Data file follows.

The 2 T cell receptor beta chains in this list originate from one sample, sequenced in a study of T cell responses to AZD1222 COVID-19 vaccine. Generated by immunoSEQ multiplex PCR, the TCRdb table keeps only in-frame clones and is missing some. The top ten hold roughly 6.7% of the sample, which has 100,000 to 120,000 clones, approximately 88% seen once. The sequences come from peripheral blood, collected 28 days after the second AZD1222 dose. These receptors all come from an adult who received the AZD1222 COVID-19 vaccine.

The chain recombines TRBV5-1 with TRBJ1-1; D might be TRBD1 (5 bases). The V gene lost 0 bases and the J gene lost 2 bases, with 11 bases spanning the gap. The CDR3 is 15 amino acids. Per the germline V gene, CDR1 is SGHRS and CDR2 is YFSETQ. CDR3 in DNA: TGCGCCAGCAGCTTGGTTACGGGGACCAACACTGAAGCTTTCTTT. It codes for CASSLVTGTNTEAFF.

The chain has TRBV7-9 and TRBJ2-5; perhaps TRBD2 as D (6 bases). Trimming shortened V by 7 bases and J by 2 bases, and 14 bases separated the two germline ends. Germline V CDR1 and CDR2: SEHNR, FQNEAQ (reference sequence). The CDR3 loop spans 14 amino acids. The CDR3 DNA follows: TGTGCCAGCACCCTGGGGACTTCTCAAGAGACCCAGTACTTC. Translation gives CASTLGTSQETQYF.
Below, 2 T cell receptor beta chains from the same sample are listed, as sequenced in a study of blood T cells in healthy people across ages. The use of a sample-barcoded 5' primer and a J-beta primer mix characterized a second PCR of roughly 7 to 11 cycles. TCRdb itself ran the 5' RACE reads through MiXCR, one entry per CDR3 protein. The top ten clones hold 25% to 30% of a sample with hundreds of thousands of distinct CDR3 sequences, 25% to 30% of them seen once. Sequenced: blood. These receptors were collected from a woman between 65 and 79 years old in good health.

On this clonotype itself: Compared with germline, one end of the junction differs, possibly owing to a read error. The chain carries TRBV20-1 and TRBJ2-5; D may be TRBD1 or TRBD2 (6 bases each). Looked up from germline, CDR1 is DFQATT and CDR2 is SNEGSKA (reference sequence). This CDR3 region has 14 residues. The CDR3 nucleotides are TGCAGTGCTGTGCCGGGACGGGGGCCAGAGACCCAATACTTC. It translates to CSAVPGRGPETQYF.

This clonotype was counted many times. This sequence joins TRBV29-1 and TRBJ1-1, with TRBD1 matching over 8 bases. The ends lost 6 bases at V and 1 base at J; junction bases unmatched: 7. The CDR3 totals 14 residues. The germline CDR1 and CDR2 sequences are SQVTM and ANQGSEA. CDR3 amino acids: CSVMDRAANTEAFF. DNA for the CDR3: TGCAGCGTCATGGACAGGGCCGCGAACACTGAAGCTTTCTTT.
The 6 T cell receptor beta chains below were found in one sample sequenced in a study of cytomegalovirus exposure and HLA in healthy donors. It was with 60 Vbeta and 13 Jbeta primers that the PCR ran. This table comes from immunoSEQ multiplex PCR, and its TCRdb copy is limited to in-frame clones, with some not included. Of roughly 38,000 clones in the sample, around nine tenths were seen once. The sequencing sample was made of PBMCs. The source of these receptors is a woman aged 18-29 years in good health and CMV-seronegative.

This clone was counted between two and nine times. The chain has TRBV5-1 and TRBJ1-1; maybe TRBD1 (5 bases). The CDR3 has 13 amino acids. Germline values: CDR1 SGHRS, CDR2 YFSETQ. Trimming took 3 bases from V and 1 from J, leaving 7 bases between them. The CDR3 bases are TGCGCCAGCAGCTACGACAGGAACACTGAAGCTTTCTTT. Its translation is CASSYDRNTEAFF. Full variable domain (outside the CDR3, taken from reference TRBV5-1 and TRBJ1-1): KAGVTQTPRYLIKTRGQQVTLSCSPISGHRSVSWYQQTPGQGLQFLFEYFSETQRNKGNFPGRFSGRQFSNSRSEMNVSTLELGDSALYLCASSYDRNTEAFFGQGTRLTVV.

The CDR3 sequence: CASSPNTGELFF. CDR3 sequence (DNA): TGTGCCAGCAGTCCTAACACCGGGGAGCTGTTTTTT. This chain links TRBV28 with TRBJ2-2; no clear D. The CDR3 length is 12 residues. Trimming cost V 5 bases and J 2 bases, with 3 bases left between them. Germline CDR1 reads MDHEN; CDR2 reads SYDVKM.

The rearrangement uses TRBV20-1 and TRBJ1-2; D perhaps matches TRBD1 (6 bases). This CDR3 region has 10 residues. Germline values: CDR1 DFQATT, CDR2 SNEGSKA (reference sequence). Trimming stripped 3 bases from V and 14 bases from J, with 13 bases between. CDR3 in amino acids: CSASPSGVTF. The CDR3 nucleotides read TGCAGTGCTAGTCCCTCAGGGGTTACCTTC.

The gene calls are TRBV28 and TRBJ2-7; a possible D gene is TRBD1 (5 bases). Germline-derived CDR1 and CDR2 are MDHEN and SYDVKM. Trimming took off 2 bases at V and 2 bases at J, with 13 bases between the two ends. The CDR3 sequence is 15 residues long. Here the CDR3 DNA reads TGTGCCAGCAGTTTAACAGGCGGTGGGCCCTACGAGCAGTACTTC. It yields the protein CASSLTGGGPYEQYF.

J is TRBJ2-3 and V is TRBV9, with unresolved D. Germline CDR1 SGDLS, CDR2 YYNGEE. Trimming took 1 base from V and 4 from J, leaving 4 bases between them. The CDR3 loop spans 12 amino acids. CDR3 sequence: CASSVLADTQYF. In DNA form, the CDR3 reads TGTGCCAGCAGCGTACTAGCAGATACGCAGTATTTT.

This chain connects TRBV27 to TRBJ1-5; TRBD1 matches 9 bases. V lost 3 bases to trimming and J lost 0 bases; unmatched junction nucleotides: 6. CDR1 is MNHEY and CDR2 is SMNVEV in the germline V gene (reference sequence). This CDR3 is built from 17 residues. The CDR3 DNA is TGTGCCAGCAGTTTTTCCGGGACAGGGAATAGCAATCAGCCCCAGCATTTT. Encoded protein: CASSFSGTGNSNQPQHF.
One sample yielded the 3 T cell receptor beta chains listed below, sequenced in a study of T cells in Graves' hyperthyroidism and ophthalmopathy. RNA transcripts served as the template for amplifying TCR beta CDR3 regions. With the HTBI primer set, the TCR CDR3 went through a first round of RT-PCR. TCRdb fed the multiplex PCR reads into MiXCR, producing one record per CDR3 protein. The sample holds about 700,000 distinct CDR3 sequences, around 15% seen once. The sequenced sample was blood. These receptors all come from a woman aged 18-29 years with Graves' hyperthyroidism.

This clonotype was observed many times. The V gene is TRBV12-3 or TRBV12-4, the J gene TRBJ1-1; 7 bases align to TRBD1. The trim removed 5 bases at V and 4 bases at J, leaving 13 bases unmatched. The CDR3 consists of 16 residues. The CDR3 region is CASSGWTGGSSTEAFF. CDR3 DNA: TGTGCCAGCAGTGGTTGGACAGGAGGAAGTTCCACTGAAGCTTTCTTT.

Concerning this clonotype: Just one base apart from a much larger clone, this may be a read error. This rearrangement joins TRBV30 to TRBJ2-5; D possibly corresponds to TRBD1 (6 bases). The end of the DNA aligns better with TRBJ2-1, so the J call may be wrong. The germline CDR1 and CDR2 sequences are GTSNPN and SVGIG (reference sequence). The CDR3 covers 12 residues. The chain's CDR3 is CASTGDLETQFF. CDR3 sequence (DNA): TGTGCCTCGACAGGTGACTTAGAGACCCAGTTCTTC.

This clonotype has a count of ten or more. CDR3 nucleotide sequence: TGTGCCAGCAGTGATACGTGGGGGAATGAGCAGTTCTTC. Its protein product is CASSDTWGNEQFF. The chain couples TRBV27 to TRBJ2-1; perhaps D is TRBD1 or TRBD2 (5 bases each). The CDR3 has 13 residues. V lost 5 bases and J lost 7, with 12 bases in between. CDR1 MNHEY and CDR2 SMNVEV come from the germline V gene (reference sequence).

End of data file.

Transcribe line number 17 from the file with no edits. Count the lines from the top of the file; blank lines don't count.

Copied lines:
This clonotype has a count of ten or more. CDR3 nucleotide sequence: TGTGCCAGCAGTGATACGTGGGGGAATGAGCAGTTCTTC. Its protein product is CASSDTWGNEQFF. The chain couples TRBV27 to TRBJ2-1; perhaps D is TRBD1 or TRBD2 (5 bases each). The CDR3 has 13 residues. V lost 5 bases and J lost 7, with 12 bases in between. CDR1 MNHEY and CDR2 SMNVEV come from the germline V gene (reference sequence).